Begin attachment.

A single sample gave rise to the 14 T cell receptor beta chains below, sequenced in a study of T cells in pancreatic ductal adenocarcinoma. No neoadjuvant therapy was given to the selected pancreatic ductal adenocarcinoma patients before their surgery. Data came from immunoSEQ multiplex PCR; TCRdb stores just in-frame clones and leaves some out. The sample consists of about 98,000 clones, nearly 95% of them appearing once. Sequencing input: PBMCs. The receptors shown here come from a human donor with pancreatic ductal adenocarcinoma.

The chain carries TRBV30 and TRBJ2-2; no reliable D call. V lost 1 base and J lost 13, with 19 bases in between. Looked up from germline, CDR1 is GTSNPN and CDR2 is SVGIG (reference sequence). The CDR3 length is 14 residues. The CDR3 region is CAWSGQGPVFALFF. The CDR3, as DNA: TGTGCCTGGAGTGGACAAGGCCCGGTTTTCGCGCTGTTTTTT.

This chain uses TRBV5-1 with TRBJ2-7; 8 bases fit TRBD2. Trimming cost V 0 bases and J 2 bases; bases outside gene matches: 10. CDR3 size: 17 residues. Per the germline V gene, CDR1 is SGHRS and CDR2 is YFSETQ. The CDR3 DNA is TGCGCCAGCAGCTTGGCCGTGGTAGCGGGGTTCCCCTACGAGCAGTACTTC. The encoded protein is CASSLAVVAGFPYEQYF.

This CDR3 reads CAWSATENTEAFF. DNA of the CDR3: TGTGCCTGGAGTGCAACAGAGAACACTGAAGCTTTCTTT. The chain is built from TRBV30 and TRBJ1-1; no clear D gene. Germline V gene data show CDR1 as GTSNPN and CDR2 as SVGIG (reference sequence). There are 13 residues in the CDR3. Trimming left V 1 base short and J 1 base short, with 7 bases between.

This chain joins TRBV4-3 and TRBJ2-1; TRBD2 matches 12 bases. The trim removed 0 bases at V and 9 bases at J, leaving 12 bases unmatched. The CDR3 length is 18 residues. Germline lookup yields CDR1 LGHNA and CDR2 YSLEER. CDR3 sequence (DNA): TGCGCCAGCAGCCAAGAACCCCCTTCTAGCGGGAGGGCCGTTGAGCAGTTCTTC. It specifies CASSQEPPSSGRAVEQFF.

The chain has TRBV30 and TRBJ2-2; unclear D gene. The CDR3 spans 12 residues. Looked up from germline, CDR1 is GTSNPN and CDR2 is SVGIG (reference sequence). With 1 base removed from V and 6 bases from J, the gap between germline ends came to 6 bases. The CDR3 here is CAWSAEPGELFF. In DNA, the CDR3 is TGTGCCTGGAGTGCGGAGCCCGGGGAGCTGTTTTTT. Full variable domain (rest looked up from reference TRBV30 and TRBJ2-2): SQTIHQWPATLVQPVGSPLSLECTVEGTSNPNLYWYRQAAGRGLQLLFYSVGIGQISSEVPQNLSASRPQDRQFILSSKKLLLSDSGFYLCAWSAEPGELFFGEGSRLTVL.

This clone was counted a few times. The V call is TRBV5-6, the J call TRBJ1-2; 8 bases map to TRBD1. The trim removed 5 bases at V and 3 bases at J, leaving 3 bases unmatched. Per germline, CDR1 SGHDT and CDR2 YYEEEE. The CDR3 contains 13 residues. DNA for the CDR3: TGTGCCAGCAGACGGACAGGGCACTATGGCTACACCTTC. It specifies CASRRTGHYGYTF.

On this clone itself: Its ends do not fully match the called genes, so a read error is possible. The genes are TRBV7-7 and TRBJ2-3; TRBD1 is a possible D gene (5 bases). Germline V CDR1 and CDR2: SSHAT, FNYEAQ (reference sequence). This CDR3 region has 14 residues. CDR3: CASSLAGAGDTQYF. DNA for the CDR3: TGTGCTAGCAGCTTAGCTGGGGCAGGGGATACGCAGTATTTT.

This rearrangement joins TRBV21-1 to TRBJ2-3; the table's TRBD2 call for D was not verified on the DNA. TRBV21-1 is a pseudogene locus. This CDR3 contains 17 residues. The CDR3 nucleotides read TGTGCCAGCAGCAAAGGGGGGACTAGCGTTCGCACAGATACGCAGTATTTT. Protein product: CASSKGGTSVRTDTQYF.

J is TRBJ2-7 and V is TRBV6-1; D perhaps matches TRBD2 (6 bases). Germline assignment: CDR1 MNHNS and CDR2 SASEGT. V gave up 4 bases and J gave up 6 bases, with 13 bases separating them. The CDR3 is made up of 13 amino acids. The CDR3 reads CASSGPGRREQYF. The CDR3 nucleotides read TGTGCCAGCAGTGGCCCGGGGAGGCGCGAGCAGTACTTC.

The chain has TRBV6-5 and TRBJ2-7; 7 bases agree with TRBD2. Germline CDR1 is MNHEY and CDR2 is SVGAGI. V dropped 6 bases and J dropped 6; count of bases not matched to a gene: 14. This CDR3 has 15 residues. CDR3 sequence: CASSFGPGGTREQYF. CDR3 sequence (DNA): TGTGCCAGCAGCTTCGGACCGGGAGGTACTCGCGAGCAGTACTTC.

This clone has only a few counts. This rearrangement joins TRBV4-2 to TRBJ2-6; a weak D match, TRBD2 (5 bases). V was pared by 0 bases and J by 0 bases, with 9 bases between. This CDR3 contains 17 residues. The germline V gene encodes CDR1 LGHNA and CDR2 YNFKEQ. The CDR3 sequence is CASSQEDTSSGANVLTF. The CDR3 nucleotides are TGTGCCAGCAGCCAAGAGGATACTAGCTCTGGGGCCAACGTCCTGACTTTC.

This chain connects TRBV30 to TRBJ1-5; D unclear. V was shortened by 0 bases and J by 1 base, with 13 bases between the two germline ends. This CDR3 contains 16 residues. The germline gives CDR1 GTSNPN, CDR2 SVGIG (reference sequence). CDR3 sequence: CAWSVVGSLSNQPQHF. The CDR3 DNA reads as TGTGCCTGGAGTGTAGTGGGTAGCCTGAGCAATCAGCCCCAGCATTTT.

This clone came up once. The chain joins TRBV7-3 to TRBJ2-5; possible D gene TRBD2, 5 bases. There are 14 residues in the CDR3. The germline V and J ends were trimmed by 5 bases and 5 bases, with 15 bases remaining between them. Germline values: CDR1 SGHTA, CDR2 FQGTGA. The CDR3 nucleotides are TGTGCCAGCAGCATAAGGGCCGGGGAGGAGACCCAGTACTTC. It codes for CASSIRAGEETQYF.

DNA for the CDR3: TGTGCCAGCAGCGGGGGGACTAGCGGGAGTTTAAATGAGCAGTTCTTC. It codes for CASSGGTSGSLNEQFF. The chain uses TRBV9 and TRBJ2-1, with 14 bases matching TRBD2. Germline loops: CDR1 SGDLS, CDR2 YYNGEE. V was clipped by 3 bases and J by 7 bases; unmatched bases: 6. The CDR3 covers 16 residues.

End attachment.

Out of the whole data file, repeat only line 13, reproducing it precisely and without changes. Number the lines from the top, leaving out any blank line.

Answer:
This chain connects TRBV30 to TRBJ1-5; D unclear. V was shortened by 0 bases and J by 1 base, with 13 bases between the two germline ends. This CDR3 contains 16 residues. The germline gives CDR1 GTSNPN, CDR2 SVGIG (reference sequence). CDR3 sequence: CAWSVVGSLSNQPQHF. The CDR3 DNA reads as TGTGCCTGGAGTGTAGTGGGTAGCCTGAGCAATCAGCCCCAGCATTTT.